CFP: Territories, Peoples, Nations: Decolonial Approaches to Foundational Concepts in Political Theory
Submission deadline: September 20, 2023
January 10, 2024 - January 11, 2024
Northwestern University In Qatar
Overview & Submission Guidelines
This workshop explores how the theories, experiences, and stories of postcolonial societies and Indigenous peoples contribute to and reorient debates about territorial sovereignty, political community, and self-determination in political theory and philosophy. How does fore-fronting global struggles against colonialism, imperialism, and racial capitalism as well as the ecological challenges of climate change affect how we ought to think about these foundational concepts? The workshop aims to build a network of scholars in the Global South whose work engages with these questions from a variety of disciplinary perspectives and through empirical research and systematic normative reflection. The workshop is sponsored by the Institute for Advanced Studies in the Global South at Northwestern University in Qatar (#IAS_NUQ) and the Doha Critical Security Studies Hub funded by the Arab Council for Social Sciences.
We are inviting proposals for full papers (6000-9000 words) on these themes. Please submit an abstract of 500-1000 words by September 20, 2023 on Easychair, https://easychair.org/conferences/?conf=tpn2024. Selected participants will be asked to submit a full paper by December 1 and to read everyone’s papers in advance of the workshop.
The workshop will take place January 10-11, 2024 in Doha at Northwestern University in Qatar. Travel and accommodation for presenters from outside Qatar will be covered by the organizers. In addition to the workshop discussions, we are planning a public panel discussion with selected participants that will be open to an audience from Doha’s Education City. The workshop is part of an effort to build an interdisciplinary network of scholars from the region working on these questions. This may include scholars in political philosophy and political theory, anthropology, history, political science, international relations and international law, gender studies, sociology, communications, and other disciplines. We are particularly interested in contributions that discuss the workshop themes as they apply in the Middle East and the Indian Ocean region, but we welcome discussions anchored in other contexts as well. The main working language of the workshop will be English, but we will try to accommodate submissions in other languages when it is feasible.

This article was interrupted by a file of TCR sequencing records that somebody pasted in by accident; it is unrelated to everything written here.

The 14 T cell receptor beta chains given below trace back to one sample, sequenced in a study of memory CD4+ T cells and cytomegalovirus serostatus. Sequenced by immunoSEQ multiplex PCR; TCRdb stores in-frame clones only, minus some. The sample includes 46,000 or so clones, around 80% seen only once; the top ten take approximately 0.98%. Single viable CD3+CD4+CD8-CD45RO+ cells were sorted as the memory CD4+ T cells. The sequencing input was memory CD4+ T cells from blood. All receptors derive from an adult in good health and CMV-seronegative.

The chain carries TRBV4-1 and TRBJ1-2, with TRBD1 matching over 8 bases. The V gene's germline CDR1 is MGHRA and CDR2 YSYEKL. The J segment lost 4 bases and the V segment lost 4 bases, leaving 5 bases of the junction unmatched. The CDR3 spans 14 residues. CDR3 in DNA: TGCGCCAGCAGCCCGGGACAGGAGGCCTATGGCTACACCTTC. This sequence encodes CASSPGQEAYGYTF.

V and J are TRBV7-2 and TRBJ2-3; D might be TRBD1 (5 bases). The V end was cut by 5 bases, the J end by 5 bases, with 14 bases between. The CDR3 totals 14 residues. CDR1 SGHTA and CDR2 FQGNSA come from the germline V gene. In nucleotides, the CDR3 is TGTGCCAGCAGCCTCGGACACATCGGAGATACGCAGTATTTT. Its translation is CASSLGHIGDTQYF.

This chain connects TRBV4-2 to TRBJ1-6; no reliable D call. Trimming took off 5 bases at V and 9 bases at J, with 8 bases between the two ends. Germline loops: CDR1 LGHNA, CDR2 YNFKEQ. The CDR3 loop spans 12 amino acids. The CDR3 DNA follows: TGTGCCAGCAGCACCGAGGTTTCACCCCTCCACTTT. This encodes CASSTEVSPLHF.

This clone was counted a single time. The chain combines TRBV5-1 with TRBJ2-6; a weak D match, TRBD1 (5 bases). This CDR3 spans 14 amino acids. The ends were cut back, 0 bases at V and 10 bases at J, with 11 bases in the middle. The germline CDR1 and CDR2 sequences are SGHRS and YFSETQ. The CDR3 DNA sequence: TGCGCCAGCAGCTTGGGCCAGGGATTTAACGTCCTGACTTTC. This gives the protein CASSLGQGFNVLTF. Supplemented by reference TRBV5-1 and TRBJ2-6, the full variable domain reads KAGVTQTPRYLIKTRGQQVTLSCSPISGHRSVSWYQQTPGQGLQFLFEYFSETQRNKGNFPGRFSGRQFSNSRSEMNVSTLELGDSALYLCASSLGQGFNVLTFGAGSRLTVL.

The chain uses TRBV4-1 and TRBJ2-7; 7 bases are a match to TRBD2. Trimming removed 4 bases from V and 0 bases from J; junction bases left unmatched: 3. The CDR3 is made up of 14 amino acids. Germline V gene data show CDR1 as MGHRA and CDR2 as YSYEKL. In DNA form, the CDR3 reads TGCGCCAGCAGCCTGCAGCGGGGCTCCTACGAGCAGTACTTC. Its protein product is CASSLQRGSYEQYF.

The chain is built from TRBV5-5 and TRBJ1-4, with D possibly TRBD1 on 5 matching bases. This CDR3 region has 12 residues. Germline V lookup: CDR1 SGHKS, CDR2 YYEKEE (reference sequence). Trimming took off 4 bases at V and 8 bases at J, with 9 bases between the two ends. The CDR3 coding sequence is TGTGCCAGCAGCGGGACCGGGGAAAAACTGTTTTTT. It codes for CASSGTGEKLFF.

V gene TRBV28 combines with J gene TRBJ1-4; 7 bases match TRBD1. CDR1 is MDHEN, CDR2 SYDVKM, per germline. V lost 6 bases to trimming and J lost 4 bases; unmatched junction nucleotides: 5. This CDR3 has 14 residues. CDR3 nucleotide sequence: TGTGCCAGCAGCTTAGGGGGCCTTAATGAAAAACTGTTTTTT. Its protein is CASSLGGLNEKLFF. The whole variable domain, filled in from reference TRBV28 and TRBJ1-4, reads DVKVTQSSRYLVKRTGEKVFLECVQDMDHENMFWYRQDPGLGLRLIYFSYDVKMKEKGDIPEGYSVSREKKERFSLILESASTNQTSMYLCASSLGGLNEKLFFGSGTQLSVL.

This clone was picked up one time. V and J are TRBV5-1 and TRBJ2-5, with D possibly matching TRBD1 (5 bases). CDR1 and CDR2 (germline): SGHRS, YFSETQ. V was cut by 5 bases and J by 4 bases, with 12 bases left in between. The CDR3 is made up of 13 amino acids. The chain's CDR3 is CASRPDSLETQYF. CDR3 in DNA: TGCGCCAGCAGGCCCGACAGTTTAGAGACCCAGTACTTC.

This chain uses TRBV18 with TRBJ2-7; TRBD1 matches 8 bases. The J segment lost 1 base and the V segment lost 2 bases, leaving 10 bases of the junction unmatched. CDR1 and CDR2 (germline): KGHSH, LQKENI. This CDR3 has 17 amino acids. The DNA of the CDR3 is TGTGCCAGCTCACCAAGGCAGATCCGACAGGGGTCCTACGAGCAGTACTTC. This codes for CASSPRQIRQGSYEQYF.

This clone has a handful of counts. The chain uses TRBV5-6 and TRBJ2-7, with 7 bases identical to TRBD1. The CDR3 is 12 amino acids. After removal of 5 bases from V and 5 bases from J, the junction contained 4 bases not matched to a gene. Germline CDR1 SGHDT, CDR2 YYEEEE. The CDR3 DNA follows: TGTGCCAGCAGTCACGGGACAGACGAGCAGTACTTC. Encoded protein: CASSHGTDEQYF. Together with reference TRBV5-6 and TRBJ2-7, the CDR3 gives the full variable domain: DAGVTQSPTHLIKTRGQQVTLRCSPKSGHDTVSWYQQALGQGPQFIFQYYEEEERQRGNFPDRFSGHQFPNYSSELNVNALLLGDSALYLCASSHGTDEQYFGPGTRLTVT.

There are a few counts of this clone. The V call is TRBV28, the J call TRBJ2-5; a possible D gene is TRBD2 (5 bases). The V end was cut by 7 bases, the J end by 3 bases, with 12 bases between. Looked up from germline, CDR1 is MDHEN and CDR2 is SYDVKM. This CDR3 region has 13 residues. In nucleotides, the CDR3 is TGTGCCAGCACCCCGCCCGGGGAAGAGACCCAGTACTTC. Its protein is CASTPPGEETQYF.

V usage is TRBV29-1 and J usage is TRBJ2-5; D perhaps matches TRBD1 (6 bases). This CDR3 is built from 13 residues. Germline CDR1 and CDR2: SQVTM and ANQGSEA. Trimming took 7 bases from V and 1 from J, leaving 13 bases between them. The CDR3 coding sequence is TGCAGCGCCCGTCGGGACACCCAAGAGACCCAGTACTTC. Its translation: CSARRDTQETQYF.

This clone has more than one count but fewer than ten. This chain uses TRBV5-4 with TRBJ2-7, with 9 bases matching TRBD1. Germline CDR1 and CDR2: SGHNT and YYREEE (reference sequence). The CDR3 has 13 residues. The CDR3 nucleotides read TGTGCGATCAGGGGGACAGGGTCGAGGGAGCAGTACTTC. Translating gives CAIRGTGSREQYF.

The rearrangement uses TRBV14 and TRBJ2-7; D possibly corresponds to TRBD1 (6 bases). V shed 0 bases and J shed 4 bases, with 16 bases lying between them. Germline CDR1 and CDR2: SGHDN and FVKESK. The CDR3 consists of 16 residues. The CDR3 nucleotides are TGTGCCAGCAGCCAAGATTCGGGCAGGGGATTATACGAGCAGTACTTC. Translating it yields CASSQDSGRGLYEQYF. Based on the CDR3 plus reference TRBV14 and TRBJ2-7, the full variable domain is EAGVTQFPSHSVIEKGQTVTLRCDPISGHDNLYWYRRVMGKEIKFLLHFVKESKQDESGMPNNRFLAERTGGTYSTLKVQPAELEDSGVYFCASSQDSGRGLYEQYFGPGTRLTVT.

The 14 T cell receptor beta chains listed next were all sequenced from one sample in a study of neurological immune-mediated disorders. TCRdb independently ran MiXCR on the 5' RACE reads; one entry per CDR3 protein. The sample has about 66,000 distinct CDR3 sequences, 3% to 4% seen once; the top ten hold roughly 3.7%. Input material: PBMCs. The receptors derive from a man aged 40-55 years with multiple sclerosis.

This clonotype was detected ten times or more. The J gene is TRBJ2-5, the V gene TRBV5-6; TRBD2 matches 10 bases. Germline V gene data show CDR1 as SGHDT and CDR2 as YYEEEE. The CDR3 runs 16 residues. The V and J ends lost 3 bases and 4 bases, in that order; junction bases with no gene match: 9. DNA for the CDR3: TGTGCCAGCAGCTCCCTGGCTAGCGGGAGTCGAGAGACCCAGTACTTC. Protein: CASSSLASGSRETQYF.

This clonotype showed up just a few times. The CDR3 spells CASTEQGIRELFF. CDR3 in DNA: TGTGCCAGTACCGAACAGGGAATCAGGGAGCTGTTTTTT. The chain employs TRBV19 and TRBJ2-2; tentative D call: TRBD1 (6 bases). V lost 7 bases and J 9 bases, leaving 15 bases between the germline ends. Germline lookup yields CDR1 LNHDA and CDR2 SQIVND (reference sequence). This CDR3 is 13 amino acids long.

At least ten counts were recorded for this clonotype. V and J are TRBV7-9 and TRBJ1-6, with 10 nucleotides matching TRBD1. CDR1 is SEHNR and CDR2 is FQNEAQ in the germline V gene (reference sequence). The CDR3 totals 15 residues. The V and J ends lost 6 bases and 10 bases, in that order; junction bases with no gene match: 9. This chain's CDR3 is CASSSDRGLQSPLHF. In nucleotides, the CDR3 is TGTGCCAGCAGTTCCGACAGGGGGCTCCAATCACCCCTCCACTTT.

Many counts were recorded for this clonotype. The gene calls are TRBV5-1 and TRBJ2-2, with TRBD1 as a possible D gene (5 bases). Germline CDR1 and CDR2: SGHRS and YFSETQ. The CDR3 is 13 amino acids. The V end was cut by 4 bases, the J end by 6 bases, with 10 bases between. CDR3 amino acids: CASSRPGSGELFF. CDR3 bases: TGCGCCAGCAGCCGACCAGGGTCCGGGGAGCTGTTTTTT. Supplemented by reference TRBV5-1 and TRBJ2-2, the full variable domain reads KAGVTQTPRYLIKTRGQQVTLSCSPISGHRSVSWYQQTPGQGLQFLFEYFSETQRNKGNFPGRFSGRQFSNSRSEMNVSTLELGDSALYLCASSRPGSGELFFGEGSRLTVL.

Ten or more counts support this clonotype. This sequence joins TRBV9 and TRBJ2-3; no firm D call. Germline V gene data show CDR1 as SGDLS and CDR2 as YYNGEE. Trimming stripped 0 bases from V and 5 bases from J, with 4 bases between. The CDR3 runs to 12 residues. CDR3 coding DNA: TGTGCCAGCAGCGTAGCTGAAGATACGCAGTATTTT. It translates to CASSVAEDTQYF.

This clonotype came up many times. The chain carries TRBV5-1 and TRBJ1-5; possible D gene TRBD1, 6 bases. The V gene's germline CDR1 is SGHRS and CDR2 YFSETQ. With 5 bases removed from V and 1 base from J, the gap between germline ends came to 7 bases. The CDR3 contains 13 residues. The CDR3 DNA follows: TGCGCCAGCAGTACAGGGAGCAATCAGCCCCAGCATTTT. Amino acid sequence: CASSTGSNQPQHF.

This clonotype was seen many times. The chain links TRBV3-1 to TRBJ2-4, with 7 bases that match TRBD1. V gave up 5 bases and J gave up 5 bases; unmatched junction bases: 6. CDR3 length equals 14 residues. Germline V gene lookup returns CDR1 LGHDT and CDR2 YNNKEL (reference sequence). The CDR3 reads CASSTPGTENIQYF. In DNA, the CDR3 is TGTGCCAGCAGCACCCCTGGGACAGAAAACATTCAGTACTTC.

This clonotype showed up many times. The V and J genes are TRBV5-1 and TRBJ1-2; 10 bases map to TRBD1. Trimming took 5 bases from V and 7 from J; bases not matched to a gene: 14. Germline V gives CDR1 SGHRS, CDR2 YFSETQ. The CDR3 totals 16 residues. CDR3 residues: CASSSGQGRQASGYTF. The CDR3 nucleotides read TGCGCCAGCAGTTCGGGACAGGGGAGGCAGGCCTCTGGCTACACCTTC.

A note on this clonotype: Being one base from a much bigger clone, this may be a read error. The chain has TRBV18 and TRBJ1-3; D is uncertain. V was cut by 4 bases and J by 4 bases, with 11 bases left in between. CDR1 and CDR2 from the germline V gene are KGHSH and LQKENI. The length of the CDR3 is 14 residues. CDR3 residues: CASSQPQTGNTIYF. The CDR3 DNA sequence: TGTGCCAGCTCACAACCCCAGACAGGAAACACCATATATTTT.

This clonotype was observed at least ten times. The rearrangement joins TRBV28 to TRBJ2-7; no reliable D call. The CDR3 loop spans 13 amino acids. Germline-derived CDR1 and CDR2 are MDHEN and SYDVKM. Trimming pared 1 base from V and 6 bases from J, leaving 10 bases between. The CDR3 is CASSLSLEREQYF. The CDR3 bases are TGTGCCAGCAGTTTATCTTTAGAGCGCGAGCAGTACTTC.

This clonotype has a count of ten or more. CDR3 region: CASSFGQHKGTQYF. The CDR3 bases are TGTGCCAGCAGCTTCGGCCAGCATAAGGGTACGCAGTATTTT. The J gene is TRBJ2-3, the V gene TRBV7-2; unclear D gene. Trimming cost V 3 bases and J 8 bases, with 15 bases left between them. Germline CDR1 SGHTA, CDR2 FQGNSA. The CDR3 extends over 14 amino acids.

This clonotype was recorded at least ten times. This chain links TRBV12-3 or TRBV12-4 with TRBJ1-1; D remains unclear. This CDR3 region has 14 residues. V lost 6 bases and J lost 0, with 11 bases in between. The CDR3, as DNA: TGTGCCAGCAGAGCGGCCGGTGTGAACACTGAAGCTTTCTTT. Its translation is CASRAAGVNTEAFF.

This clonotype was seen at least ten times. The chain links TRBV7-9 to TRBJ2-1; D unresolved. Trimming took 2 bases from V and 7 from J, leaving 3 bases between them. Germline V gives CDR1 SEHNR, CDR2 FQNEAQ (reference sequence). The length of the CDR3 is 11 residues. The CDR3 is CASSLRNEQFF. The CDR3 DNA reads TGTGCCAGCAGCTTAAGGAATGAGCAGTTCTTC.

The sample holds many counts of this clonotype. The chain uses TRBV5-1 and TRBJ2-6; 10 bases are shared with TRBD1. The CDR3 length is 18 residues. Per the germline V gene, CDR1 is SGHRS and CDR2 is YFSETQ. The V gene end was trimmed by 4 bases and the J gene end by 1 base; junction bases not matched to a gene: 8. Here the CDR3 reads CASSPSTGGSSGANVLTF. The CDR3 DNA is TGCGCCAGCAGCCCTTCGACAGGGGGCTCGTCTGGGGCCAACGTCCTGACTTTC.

For questions, please contact the workshop organizers at tpn2024 AT easychair.org.
Debates in political philosophy and political theory about territorial sovereignty, political community, and self-determination are often implicitly indexed to liberal democratic Western nation-states. These debates usually treat the nation-state as their normative starting point and often do not extensively address the ongoing legacies of colonialism and imperialism, even though most contemporary state boundaries were established through conquest, settler colonialism, imperialist fiat, and forced migration.